The Building Schools for the Future (BSF) programme may have to be scaled back to pay for the government's ‘free schools’ programme, the Institute for Fiscal Studies (IFS) has warned.
Building work on hundreds of schools may have to be abandoned, the IFS said, and that there was not enough money both to finish Labour's £55bn school renewal programme and fund free schools, the BBC reported this week.
The government's free schools policy encourages parents' groups, trusts, charities and other providers to set up their own schools, while Labour’s BSF programme promised to rebuild or renew every one of the 3,500 secondary schools in England by 2020.
Work is under way or finished in more than 400 schools, and another 1,000 are at various stages of planning.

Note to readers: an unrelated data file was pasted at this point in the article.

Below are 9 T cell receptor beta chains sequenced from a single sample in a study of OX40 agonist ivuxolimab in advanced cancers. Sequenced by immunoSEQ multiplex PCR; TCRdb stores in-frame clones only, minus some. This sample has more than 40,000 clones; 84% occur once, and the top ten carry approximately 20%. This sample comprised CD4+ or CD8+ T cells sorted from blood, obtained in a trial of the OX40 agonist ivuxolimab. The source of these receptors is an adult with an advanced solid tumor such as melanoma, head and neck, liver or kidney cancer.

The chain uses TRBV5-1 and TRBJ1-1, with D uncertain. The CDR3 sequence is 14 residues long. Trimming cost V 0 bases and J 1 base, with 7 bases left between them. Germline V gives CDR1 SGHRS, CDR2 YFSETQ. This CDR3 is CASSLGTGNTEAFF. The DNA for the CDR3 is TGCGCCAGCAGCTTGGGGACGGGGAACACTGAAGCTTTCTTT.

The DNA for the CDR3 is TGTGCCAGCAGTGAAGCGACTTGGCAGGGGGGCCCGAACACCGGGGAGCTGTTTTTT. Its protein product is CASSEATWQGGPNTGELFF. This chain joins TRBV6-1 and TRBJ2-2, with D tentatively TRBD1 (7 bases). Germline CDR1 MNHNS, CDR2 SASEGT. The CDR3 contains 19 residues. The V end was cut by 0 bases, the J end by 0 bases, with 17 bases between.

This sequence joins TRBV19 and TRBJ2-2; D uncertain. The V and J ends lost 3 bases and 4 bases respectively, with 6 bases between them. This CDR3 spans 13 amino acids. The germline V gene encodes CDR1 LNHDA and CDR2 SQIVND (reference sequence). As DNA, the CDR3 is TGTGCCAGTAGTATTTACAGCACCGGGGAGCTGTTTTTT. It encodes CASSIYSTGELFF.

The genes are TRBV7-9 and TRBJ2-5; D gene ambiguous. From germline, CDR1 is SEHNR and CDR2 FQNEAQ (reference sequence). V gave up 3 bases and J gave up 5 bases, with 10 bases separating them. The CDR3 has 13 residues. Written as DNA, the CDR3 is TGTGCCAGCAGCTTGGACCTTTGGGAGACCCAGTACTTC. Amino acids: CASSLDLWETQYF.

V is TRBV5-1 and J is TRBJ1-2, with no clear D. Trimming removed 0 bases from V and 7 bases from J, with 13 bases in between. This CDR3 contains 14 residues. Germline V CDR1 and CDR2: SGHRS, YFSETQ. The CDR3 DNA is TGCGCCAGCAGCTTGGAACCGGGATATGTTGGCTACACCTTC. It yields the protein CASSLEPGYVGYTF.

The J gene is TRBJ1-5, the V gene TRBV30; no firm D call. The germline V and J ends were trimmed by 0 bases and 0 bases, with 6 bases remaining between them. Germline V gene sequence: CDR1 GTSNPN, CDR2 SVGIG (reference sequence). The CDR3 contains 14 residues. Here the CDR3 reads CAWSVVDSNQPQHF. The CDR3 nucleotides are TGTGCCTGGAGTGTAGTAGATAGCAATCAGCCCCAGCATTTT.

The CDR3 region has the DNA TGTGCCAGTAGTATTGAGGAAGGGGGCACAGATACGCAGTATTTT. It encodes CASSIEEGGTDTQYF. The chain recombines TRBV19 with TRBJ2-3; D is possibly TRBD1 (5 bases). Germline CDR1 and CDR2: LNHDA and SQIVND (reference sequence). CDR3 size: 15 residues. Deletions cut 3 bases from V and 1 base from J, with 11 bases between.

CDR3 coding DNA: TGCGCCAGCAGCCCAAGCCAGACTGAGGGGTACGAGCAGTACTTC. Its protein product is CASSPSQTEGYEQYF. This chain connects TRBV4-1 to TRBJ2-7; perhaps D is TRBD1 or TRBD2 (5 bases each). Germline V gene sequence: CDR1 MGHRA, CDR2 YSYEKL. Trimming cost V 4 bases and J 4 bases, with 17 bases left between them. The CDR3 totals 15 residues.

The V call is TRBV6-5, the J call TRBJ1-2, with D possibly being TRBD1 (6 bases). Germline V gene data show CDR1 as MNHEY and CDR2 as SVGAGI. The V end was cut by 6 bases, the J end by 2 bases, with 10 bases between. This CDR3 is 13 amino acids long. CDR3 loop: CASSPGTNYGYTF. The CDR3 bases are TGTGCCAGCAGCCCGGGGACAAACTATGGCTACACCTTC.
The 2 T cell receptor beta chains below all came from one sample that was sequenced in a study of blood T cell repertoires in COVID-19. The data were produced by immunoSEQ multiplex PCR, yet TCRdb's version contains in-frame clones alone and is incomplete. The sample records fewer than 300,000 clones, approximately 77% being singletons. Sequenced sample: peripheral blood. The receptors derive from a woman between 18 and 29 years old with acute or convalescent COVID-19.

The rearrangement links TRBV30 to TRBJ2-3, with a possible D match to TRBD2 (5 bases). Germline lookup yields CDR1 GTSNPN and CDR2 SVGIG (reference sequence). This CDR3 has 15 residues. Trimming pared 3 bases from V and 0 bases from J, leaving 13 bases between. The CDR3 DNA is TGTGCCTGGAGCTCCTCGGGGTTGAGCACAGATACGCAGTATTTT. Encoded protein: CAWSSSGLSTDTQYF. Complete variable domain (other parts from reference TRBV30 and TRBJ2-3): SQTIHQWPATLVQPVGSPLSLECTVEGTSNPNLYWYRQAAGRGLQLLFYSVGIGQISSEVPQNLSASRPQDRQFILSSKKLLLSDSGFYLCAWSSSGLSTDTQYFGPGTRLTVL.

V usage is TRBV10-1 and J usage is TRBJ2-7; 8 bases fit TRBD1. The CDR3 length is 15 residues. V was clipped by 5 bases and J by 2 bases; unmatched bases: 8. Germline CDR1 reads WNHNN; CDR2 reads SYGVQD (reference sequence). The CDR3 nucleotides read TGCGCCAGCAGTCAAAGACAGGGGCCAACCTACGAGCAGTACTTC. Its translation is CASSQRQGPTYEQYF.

Luke Sibieta, from the IFS, said it was "difficult to imagine" the government would be able to fund both projects and "something had to give somewhere".
"Either they have to scale back plans for free schools or reduce building schools for the future by a substantial degree," he said.
Construction Products Association chief executive Michael Ankers said: “Although it is clear that government will need to address its public borrowing, it is critical that government provides clarity on where potential spending cuts may occur and ensures that spending cuts do not occur in those areas that are key to facilitating the economic recovery.”
The holding statement from the government on BSF is: “The Department for Education has not taken any decisions on BSF. Any future rollout decisions will be announced in due course.”